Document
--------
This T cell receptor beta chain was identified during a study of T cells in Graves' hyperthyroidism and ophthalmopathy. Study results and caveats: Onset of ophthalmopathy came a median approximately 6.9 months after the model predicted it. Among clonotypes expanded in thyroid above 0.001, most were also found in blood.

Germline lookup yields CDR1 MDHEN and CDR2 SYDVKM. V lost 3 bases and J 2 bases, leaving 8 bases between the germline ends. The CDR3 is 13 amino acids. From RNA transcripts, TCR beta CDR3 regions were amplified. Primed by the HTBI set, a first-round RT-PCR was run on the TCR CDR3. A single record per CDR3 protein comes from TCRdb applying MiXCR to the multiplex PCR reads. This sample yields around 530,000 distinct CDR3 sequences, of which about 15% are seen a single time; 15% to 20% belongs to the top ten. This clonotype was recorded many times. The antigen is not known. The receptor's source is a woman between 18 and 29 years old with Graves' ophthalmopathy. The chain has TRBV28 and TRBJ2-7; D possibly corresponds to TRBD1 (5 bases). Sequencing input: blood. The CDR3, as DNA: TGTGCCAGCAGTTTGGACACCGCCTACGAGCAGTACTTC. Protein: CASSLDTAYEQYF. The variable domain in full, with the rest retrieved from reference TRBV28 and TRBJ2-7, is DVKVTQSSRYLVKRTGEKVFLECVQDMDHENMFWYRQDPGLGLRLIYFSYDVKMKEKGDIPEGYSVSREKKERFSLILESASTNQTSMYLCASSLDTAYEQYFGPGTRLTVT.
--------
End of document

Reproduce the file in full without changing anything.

This T cell receptor beta chain was identified during a study of T cells in Graves' hyperthyroidism and ophthalmopathy. Study results and caveats: Onset of ophthalmopathy came a median approximately 6.9 months after the model predicted it. Among clonotypes expanded in thyroid above 0.001, most were also found in blood.

Germline lookup yields CDR1 MDHEN and CDR2 SYDVKM. V lost 3 bases and J 2 bases, leaving 8 bases between the germline ends. The CDR3 is 13 amino acids. From RNA transcripts, TCR beta CDR3 regions were amplified. Primed by the HTBI set, a first-round RT-PCR was run on the TCR CDR3. A single record per CDR3 protein comes from TCRdb applying MiXCR to the multiplex PCR reads. This sample yields around 530,000 distinct CDR3 sequences, of which about 15% are seen a single time; 15% to 20% belongs to the top ten. This clonotype was recorded many times. The antigen is not known. The receptor's source is a woman between 18 and 29 years old with Graves' ophthalmopathy. The chain has TRBV28 and TRBJ2-7; D possibly corresponds to TRBD1 (5 bases). Sequencing input: blood. The CDR3, as DNA: TGTGCCAGCAGTTTGGACACCGCCTACGAGCAGTACTTC. Protein: CASSLDTAYEQYF. The variable domain in full, with the rest retrieved from reference TRBV28 and TRBJ2-7, is DVKVTQSSRYLVKRTGEKVFLECVQDMDHENMFWYRQDPGLGLRLIYFSYDVKMKEKGDIPEGYSVSREKKERFSLILESASTNQTSMYLCASSLDTAYEQYFGPGTRLTVT.